Depending on the business, you can edit a primary local business category when seasons change. For example, your coffee shop focuses on hot drinks and bakery in winter but on iced tea and lemonade in summer. Changing a primary category to suit the seasonality will yield some dividends too.

Some other points to consider:

What if your business is co-located with another (unrelated) business? Create a unique Google My Business page for each, and categorise them accordingly.

What to do if there’s no category for my business in Google’s category list? Choose a broader one that describes your business best. With more than 3,000 categories available, finding the right one for your business shouldn’t be difficult.

How many categories should a business have?

First things first:

Google allows you to add up to 10 categories to a local business listing. Still, it doesn’t mean you must use them all in the first flush of enthusiasm to cover as many related terms as possible.

Some experts say that “adding a bunch of unrelated categories to your GMB listing will definitely harm your local rankings.”

Founder of Whitespark, Darren Shaw, specialises in SEO and local search ranking factors. This year, he shared the results of the experiment with local business categories in Google listings, proving you shouldn’t add too many (unrelated!) categories to GMB:

So, as you probably understand, a primary business category matters, but secondary ones are still necessary and essential to your business’s relevance and rankings in search engines. That is why don’t limit yourself to a primary category: be as specific as possible, and add 3-4 secondary categories to your local business listing card.

For example, your primary business category is “Divorce Lawyer.” Then, your secondary ones may be as follows: “Lawyer,” “Law Office,” and “Family Lawyer.”

  • The #1 rules here: the more specific you are, the fewer businesses you’ll compete for customers.
  • The #2 rule here: add the least number of secondary categories possible. The more you have, the weaker each of them gets in a search for businesses.
  • The #3 rule here: describe a business, not its services. For example, don’t choose “Bar” as your secondary category if you have a restaurant with a bar.

How to choose the correct secondary categories

If you doubt what local business categories to choose, try Mike Blumenthal’s Google Places Category Tool. Type your niche in the search box, choose a location, see the list of relevant categories, and pick up to four most specific to your business.

This tool provides you with the local business categories of Google and Yelp, so you can use them when planning to add your business to both listings.

Another option for choosing the most appropriate secondary categories is the Google Keyword Planner. Add all the potential business categories into the tool and check those with the most local searches. Use them if they are relevant to what you want to focus on for business promotion.

Local business listings to try besides Google

Google My Business is not the only option to consider when optimising a business for better SEO and visibility. You can create a business profile there with free business listings available.

Online communities, accessible business listing websites, and directories are many, and the more you choose, the greater your online footprint will be for customers to find you. But keep calm and resist the temptation of listing your business everywhere. Choose the most relevant platforms where your target audience “lives,” and add as much information about your business as possible to profiles there.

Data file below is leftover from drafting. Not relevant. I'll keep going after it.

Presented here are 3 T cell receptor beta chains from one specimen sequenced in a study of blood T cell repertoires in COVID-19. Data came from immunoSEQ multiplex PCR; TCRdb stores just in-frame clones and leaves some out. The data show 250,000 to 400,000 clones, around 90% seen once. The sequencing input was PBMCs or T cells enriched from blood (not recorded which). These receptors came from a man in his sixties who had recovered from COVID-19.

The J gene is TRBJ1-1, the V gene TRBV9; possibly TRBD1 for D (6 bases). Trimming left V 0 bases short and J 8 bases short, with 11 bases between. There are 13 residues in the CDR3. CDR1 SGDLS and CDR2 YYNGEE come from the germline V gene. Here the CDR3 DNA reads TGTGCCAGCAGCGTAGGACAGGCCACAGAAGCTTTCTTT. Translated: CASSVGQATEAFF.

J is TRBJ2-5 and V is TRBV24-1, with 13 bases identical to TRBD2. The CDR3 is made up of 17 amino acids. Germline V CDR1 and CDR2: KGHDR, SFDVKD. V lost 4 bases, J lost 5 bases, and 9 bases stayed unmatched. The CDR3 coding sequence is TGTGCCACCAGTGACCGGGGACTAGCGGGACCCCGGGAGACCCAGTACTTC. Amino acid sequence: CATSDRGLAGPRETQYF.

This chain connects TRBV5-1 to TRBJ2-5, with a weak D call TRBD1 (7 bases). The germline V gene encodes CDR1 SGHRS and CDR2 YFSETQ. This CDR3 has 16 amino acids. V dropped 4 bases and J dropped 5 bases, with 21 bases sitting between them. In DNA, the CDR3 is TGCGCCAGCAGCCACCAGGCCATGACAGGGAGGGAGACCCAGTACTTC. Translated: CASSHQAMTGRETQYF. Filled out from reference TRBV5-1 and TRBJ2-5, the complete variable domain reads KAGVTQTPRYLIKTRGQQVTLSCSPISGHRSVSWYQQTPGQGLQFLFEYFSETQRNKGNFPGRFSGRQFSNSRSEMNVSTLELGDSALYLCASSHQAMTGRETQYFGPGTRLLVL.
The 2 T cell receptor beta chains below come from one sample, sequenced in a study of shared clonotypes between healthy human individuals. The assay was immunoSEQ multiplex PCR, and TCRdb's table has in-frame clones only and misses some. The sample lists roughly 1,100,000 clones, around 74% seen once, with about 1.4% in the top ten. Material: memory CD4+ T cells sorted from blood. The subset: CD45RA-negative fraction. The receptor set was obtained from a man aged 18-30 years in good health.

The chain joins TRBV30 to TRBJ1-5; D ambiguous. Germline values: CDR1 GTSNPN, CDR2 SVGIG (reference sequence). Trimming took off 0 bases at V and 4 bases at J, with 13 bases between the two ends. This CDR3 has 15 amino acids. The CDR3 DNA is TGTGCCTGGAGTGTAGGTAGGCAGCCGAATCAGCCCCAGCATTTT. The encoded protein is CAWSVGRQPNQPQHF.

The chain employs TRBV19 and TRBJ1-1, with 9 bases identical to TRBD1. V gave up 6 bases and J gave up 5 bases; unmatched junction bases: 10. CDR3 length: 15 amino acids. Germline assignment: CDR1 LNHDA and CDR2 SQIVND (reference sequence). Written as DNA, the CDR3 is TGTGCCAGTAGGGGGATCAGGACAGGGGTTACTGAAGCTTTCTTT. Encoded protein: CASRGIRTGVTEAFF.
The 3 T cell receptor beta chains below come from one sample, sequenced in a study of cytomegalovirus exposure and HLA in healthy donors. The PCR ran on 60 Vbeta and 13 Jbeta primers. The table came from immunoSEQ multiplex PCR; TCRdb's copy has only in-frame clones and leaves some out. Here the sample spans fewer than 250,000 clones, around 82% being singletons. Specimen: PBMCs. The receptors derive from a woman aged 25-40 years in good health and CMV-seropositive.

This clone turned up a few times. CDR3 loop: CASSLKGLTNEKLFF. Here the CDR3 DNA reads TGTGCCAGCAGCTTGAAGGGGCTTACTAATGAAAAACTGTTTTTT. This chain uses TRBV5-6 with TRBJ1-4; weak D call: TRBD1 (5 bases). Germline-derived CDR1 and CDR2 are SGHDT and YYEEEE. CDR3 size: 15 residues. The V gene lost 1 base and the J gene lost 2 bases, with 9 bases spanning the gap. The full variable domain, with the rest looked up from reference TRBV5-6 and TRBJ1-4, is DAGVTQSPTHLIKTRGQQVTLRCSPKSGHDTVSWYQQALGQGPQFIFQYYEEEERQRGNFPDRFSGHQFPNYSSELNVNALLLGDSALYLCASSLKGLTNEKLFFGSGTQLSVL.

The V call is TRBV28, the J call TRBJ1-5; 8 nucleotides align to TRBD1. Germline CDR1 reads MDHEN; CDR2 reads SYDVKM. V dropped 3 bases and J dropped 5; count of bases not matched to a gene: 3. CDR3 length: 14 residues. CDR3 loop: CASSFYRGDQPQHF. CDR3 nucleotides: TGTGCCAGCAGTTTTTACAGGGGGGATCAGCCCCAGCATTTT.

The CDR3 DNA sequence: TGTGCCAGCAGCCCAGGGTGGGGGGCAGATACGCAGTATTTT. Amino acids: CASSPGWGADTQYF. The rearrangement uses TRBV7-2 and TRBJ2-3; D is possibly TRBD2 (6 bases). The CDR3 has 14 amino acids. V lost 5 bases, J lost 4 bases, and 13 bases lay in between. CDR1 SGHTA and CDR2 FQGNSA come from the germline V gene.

Here’s a short list of the most popular listings websites for your local business:

  1. Yelp. This is the third most popular review website, so consider it for placing your business, primarily if you work in the niche of restaurants.
  2. Facebook. With more than 65 million local business pages on Facebook, this social media network is still prevalent among entrepreneurs and marketers. So why not consider creating a Facebook business page for better visibility and conversion?
  3. Instagram. Studies show that 82% of customers search for a brand on social media before buying. A visual representation of your business on Instagram will also help you market to younger demographics.
  4. Yahoo. With Google as the king of search, Yahoo can still bring you around 9 billion potential monthly customers. As well as Google, Yahoo displays local business listings in the search results, so you may want to get there.
  5. BBB. The Better Business Bureau is your choice to add a business if you work with local law firms or nonprofit organisations. So, create an account, search for your business and (1) claim your listing if your business is already there or (2) submit a request to add your business to BBB if it’s not there.
  6. BingBing Places for Business is where you can access your local business listings and categories.
  7. LinkedIn. Use this professional network to present your business as a reputable owner with relevant experience. It works best for finance-related businesses, so create your business profile there if appropriate.
  8. Whitepages. With over 5 billion records, this directory must be considered for listing your business. Their lists appear across all of their API customer’s websites, adding tons of visibility to your page.
  9. Yellow Pages. Believe it or not, 60 million people still search for businesses at YP.com. So why not create your local business listing there?


Correct categorisation of your local business in Google has always been a top factor for high rankings. It impacts search results and your online presence for customers to find and know about you. So, when building your local business listings, double-check your primary and secondary business categories there.

Business listings such as Google My Business and others have been designed to send you customers. And local business categories are your instrument to help Google classify your business right.

Choosing the correct category will make it easier for robots to find and show you in search results for people who need your products or services. You’ll show up on Google Maps and in the local pack. People will find you on the top review websites, follow your business page on social media to build community and trust…

…And you’ll definitely see positive results when checking and analysing your backlink profile!